Thursday, 19 December 2013

Pivot Points and their significance in everyday trading

Pivot point is a price level that is calculated for a stock based on its previous days open, close, high and low price. It is basically an average of these prices and helps to predict where the price will more likely be for the day, given no other factors of involvement. If the market, or if the stock itself is bearish, the prices are more likely to be below the pivot point and if the prices are bullish, they are more likely to be above the pivot point.

Pivot points have associated price levels as well, that are referred to as support and resistance levels. On a bullish day, a stock price is highly capable of reaching these support levels or even cross them, depending on the volume and the bulls. On a bearish day, to the contrary, the prices are likely to reach these resistance levels, and once a resistance level is broken, it signals bearish movement.
Support levels are S1, S2, S3 and resistance levels are at R1, R2, R3. Online pivot calculators are available that help calculate the pivot point for a particular stock based on the previous days prices.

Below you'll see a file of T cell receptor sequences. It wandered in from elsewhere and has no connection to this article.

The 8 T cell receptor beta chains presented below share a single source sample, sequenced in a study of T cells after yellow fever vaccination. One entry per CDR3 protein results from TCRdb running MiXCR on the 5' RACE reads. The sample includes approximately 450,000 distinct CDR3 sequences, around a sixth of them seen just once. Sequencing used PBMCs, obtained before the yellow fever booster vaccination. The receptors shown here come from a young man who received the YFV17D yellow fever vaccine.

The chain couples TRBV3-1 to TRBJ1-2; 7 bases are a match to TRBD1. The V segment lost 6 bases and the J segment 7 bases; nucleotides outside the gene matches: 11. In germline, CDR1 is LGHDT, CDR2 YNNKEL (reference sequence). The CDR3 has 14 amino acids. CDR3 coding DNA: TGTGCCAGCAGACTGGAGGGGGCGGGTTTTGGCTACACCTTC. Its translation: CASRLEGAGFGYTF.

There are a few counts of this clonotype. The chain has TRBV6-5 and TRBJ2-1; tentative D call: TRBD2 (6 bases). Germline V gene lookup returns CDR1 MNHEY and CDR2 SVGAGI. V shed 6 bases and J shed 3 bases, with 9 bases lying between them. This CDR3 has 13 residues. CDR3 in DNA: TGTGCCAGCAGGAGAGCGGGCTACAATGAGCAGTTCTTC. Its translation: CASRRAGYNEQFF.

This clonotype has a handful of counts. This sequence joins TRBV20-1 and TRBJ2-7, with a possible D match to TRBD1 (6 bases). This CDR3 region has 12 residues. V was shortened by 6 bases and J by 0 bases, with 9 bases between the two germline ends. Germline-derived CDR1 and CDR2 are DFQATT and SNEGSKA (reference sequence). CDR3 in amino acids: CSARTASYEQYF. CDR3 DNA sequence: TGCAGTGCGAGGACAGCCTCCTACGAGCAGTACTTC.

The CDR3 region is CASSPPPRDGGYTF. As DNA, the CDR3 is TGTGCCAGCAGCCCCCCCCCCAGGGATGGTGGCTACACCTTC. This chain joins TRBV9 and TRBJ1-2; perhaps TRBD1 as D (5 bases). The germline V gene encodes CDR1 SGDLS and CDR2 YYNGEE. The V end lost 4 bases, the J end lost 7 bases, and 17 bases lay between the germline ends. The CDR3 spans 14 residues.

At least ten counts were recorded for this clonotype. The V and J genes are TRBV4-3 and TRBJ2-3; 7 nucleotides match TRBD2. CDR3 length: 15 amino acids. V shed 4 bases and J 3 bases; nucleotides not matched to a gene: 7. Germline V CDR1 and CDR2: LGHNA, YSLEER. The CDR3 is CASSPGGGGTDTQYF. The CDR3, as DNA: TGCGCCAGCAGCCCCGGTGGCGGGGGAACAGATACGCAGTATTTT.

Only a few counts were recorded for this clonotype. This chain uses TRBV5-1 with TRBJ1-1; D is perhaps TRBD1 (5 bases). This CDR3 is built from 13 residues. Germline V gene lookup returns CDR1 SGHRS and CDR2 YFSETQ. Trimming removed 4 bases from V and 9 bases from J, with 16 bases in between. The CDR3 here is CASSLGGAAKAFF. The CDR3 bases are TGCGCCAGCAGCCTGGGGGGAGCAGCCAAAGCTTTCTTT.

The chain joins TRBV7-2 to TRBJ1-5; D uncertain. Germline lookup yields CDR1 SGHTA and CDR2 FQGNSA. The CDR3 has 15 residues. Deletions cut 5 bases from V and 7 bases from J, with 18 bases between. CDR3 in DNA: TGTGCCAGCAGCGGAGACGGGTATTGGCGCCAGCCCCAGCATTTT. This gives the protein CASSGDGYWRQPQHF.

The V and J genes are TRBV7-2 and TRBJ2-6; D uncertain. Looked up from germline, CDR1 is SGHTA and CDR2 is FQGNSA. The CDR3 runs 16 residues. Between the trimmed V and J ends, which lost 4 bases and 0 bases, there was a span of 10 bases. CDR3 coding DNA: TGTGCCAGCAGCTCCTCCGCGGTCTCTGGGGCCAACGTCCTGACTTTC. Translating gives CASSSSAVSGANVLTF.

I am providing a link below of the 5-day intra-day chart of the SPDR Gold Trust in Wikipedia, that illustrates how pivot points might be helpful in determining entry and exit points for inter-day as well as intra-day trades. http://en.wikipedia.org/wiki/Pivot_point (see the Trading Tool section)

If you analyse the chart more carefully, you will observe the following:
On the first day, the market is directionless, and hence the prices fluctuate more or less around the pivot point. Even though the price tries to reach the first resistance level, it is immediately pulled back, and keeps hovering near the pivot point for the rest of the day. This indicates that the support is not strong enough.
On the second day, it starts near the second support level, indicating, that it is going to remain bearish for the rest of the day.
Note on the fourth day, that even though the stock price falls very close to the pivot point, it is not able to break it and go below it or reach it, indicating a bullish trend ahead. When it crosses the first resistance level, this is further confirmed. If the point at which this happens is used in conjunction with candlestick patterns, it will be even easier to identify the entry and exit points during the five day chart referred to here.

In my next post I will try to illustrate how pivot points when used in conjunction with Fibonacci numbers can act as a helpful tool to determine entry and exit point for trades.